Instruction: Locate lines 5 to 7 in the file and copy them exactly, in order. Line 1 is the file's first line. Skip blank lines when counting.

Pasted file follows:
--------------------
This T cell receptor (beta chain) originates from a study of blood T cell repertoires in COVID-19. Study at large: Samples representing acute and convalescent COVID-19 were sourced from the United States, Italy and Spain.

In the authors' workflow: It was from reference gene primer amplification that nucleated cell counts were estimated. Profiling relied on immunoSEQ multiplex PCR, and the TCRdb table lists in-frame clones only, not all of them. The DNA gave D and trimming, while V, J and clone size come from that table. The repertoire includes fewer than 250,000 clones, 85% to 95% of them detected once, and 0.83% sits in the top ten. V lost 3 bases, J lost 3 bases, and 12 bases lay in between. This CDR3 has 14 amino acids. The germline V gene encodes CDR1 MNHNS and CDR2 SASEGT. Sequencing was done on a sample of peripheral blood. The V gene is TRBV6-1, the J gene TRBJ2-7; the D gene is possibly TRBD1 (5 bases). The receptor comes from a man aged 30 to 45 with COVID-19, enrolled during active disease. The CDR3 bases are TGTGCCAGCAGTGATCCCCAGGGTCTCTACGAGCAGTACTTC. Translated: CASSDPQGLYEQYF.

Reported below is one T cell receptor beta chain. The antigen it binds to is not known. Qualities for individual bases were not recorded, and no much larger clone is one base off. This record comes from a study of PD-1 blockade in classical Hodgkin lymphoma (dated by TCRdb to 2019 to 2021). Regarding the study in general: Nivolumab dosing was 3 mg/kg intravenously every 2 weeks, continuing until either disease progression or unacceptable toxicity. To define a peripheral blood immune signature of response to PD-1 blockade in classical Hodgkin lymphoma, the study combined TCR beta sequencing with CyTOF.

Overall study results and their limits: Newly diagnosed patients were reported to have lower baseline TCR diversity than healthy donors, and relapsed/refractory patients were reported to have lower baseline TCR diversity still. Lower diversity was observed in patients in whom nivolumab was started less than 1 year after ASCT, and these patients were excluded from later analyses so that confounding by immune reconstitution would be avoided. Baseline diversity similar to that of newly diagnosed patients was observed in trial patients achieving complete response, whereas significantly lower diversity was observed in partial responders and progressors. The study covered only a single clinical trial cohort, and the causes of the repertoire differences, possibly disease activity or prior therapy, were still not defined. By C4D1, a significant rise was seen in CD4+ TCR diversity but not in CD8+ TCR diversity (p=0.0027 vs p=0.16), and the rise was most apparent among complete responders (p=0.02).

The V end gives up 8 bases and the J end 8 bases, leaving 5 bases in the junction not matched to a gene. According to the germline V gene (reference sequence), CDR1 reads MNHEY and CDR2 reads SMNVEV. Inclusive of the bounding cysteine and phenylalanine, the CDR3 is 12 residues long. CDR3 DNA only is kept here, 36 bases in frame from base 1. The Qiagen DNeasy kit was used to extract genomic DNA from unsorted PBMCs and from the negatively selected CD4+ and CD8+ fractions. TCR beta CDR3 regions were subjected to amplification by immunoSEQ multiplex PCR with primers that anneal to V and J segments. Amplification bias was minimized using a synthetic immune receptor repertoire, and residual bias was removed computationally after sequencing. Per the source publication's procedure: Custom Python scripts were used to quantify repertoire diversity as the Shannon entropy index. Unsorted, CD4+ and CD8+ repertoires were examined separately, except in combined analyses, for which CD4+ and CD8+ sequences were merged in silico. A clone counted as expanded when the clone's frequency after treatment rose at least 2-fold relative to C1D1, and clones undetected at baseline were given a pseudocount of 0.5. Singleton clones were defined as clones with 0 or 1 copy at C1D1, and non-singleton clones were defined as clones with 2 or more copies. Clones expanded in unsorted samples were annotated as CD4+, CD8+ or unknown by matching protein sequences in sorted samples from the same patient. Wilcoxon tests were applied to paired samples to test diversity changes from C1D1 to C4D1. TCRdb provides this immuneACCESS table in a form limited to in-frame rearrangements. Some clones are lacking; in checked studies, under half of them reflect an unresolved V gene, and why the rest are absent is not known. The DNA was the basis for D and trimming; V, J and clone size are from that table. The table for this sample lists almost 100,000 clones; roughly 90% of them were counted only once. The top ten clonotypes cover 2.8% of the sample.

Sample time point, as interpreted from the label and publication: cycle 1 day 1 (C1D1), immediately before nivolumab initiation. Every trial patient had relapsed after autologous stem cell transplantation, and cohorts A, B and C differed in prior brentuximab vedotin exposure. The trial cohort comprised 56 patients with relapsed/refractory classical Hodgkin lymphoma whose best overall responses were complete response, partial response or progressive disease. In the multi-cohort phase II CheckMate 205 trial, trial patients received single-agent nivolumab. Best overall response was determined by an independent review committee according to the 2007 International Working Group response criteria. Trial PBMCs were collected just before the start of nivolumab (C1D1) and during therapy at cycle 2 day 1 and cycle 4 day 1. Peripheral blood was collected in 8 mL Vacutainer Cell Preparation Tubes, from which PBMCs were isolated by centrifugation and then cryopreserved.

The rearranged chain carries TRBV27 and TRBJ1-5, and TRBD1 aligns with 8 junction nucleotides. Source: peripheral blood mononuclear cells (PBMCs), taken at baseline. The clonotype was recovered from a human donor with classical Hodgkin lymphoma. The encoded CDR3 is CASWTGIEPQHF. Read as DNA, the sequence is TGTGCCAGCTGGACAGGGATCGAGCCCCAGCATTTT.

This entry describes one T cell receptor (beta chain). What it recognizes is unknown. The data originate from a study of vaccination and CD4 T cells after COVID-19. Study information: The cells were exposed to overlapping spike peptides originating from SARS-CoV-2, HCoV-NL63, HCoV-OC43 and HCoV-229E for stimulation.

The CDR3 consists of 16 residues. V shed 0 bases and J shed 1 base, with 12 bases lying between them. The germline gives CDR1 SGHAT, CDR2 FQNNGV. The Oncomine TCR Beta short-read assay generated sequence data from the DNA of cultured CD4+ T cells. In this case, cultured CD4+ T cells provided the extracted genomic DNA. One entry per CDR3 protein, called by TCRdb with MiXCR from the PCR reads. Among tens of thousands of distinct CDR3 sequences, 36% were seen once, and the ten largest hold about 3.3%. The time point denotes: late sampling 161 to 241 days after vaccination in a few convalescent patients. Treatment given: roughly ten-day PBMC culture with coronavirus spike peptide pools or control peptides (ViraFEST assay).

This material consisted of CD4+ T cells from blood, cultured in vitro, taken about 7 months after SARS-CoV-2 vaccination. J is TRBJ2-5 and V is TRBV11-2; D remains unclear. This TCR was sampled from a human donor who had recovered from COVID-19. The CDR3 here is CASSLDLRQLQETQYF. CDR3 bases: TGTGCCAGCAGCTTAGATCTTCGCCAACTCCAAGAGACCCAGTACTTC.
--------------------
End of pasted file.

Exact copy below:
The V end gives up 8 bases and the J end 8 bases, leaving 5 bases in the junction not matched to a gene. According to the germline V gene (reference sequence), CDR1 reads MNHEY and CDR2 reads SMNVEV. Inclusive of the bounding cysteine and phenylalanine, the CDR3 is 12 residues long. CDR3 DNA only is kept here, 36 bases in frame from base 1. The Qiagen DNeasy kit was used to extract genomic DNA from unsorted PBMCs and from the negatively selected CD4+ and CD8+ fractions. TCR beta CDR3 regions were subjected to amplification by immunoSEQ multiplex PCR with primers that anneal to V and J segments. Amplification bias was minimized using a synthetic immune receptor repertoire, and residual bias was removed computationally after sequencing. Per the source publication's procedure: Custom Python scripts were used to quantify repertoire diversity as the Shannon entropy index. Unsorted, CD4+ and CD8+ repertoires were examined separately, except in combined analyses, for which CD4+ and CD8+ sequences were merged in silico. A clone counted as expanded when the clone's frequency after treatment rose at least 2-fold relative to C1D1, and clones undetected at baseline were given a pseudocount of 0.5. Singleton clones were defined as clones with 0 or 1 copy at C1D1, and non-singleton clones were defined as clones with 2 or more copies. Clones expanded in unsorted samples were annotated as CD4+, CD8+ or unknown by matching protein sequences in sorted samples from the same patient. Wilcoxon tests were applied to paired samples to test diversity changes from C1D1 to C4D1. TCRdb provides this immuneACCESS table in a form limited to in-frame rearrangements. Some clones are lacking; in checked studies, under half of them reflect an unresolved V gene, and why the rest are absent is not known. The DNA was the basis for D and trimming; V, J and clone size are from that table. The table for this sample lists almost 100,000 clones; roughly 90% of them were counted only once. The top ten clonotypes cover 2.8% of the sample.

Sample time point, as interpreted from the label and publication: cycle 1 day 1 (C1D1), immediately before nivolumab initiation. Every trial patient had relapsed after autologous stem cell transplantation, and cohorts A, B and C differed in prior brentuximab vedotin exposure. The trial cohort comprised 56 patients with relapsed/refractory classical Hodgkin lymphoma whose best overall responses were complete response, partial response or progressive disease. In the multi-cohort phase II CheckMate 205 trial, trial patients received single-agent nivolumab. Best overall response was determined by an independent review committee according to the 2007 International Working Group response criteria. Trial PBMCs were collected just before the start of nivolumab (C1D1) and during therapy at cycle 2 day 1 and cycle 4 day 1. Peripheral blood was collected in 8 mL Vacutainer Cell Preparation Tubes, from which PBMCs were isolated by centrifugation and then cryopreserved.

The rearranged chain carries TRBV27 and TRBJ1-5, and TRBD1 aligns with 8 junction nucleotides. Source: peripheral blood mononuclear cells (PBMCs), taken at baseline. The clonotype was recovered from a human donor with classical Hodgkin lymphoma. The encoded CDR3 is CASWTGIEPQHF. Read as DNA, the sequence is TGTGCCAGCTGGACAGGGATCGAGCCCCAGCATTTT.